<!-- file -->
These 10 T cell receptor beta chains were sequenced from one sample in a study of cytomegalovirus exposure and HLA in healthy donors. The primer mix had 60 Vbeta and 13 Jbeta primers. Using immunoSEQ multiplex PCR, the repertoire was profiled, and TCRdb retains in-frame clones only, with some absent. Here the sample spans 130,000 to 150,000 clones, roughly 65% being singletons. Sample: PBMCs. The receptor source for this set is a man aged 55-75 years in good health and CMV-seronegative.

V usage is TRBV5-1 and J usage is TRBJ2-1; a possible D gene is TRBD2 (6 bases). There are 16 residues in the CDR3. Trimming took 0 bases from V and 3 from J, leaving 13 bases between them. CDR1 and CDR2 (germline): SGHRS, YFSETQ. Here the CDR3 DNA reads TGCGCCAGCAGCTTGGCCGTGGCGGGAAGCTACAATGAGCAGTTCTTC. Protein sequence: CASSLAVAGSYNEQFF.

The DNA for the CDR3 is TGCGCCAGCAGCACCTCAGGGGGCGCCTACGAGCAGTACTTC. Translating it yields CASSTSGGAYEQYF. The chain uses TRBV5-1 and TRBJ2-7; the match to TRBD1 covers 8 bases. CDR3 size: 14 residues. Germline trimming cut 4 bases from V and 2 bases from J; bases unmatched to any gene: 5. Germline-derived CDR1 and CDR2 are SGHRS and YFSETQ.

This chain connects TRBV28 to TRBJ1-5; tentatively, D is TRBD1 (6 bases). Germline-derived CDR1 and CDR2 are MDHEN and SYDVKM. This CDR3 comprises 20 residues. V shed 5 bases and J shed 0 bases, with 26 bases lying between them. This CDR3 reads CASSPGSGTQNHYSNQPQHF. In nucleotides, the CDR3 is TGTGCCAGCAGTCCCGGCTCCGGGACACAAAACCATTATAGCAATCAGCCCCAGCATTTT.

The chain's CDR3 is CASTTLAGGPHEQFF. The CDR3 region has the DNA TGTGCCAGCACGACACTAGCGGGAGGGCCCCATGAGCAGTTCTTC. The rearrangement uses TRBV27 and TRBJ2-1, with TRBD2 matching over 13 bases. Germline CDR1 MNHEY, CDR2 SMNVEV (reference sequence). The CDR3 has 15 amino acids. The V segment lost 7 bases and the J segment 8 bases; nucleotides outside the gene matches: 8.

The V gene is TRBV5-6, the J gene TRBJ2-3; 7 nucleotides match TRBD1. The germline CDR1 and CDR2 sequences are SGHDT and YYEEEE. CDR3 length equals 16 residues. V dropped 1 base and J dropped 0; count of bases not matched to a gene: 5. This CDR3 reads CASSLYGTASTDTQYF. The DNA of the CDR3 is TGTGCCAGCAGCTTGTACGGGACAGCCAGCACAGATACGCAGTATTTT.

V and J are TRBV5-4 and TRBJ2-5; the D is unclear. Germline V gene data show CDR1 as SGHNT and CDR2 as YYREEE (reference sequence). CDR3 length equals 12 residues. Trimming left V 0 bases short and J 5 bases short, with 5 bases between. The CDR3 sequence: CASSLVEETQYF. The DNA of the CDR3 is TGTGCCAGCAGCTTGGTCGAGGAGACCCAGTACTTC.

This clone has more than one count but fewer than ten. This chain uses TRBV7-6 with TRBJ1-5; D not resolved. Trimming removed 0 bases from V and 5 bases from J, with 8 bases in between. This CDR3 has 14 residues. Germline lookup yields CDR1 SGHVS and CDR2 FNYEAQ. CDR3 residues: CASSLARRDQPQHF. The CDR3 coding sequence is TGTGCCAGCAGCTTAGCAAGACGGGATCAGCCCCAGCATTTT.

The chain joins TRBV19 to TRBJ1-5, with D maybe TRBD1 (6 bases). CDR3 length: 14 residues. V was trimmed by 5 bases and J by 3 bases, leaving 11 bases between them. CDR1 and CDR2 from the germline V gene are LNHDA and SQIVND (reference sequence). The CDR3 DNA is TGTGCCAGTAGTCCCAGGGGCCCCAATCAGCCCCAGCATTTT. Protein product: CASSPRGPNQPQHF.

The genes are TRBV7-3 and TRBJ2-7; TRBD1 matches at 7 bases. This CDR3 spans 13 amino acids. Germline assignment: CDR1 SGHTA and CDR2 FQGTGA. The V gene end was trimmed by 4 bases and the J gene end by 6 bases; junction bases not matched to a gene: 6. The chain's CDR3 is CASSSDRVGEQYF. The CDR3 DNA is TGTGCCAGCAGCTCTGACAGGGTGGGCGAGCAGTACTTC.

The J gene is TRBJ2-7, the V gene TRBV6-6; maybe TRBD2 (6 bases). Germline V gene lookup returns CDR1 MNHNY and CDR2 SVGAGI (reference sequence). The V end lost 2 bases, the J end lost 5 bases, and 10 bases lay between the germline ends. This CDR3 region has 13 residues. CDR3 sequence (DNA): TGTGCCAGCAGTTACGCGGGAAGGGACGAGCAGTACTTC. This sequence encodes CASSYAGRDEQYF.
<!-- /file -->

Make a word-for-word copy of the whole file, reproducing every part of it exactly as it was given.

These 10 T cell receptor beta chains were sequenced from one sample in a study of cytomegalovirus exposure and HLA in healthy donors. The primer mix had 60 Vbeta and 13 Jbeta primers. Using immunoSEQ multiplex PCR, the repertoire was profiled, and TCRdb retains in-frame clones only, with some absent. Here the sample spans 130,000 to 150,000 clones, roughly 65% being singletons. Sample: PBMCs. The receptor source for this set is a man aged 55-75 years in good health and CMV-seronegative.

V usage is TRBV5-1 and J usage is TRBJ2-1; a possible D gene is TRBD2 (6 bases). There are 16 residues in the CDR3. Trimming took 0 bases from V and 3 from J, leaving 13 bases between them. CDR1 and CDR2 (germline): SGHRS, YFSETQ. Here the CDR3 DNA reads TGCGCCAGCAGCTTGGCCGTGGCGGGAAGCTACAATGAGCAGTTCTTC. Protein sequence: CASSLAVAGSYNEQFF.

The DNA for the CDR3 is TGCGCCAGCAGCACCTCAGGGGGCGCCTACGAGCAGTACTTC. Translating it yields CASSTSGGAYEQYF. The chain uses TRBV5-1 and TRBJ2-7; the match to TRBD1 covers 8 bases. CDR3 size: 14 residues. Germline trimming cut 4 bases from V and 2 bases from J; bases unmatched to any gene: 5. Germline-derived CDR1 and CDR2 are SGHRS and YFSETQ.

This chain connects TRBV28 to TRBJ1-5; tentatively, D is TRBD1 (6 bases). Germline-derived CDR1 and CDR2 are MDHEN and SYDVKM. This CDR3 comprises 20 residues. V shed 5 bases and J shed 0 bases, with 26 bases lying between them. This CDR3 reads CASSPGSGTQNHYSNQPQHF. In nucleotides, the CDR3 is TGTGCCAGCAGTCCCGGCTCCGGGACACAAAACCATTATAGCAATCAGCCCCAGCATTTT.

The chain's CDR3 is CASTTLAGGPHEQFF. The CDR3 region has the DNA TGTGCCAGCACGACACTAGCGGGAGGGCCCCATGAGCAGTTCTTC. The rearrangement uses TRBV27 and TRBJ2-1, with TRBD2 matching over 13 bases. Germline CDR1 MNHEY, CDR2 SMNVEV (reference sequence). The CDR3 has 15 amino acids. The V segment lost 7 bases and the J segment 8 bases; nucleotides outside the gene matches: 8.

The V gene is TRBV5-6, the J gene TRBJ2-3; 7 nucleotides match TRBD1. The germline CDR1 and CDR2 sequences are SGHDT and YYEEEE. CDR3 length equals 16 residues. V dropped 1 base and J dropped 0; count of bases not matched to a gene: 5. This CDR3 reads CASSLYGTASTDTQYF. The DNA of the CDR3 is TGTGCCAGCAGCTTGTACGGGACAGCCAGCACAGATACGCAGTATTTT.

V and J are TRBV5-4 and TRBJ2-5; the D is unclear. Germline V gene data show CDR1 as SGHNT and CDR2 as YYREEE (reference sequence). CDR3 length equals 12 residues. Trimming left V 0 bases short and J 5 bases short, with 5 bases between. The CDR3 sequence: CASSLVEETQYF. The DNA of the CDR3 is TGTGCCAGCAGCTTGGTCGAGGAGACCCAGTACTTC.

This clone has more than one count but fewer than ten. This chain uses TRBV7-6 with TRBJ1-5; D not resolved. Trimming removed 0 bases from V and 5 bases from J, with 8 bases in between. This CDR3 has 14 residues. Germline lookup yields CDR1 SGHVS and CDR2 FNYEAQ. CDR3 residues: CASSLARRDQPQHF. The CDR3 coding sequence is TGTGCCAGCAGCTTAGCAAGACGGGATCAGCCCCAGCATTTT.

The chain joins TRBV19 to TRBJ1-5, with D maybe TRBD1 (6 bases). CDR3 length: 14 residues. V was trimmed by 5 bases and J by 3 bases, leaving 11 bases between them. CDR1 and CDR2 from the germline V gene are LNHDA and SQIVND (reference sequence). The CDR3 DNA is TGTGCCAGTAGTCCCAGGGGCCCCAATCAGCCCCAGCATTTT. Protein product: CASSPRGPNQPQHF.

The genes are TRBV7-3 and TRBJ2-7; TRBD1 matches at 7 bases. This CDR3 spans 13 amino acids. Germline assignment: CDR1 SGHTA and CDR2 FQGTGA. The V gene end was trimmed by 4 bases and the J gene end by 6 bases; junction bases not matched to a gene: 6. The chain's CDR3 is CASSSDRVGEQYF. The CDR3 DNA is TGTGCCAGCAGCTCTGACAGGGTGGGCGAGCAGTACTTC.

The J gene is TRBJ2-7, the V gene TRBV6-6; maybe TRBD2 (6 bases). Germline V gene lookup returns CDR1 MNHNY and CDR2 SVGAGI (reference sequence). The V end lost 2 bases, the J end lost 5 bases, and 10 bases lay between the germline ends. This CDR3 region has 13 residues. CDR3 sequence (DNA): TGTGCCAGCAGTTACGCGGGAAGGGACGAGCAGTACTTC. This sequence encodes CASSYAGRDEQYF.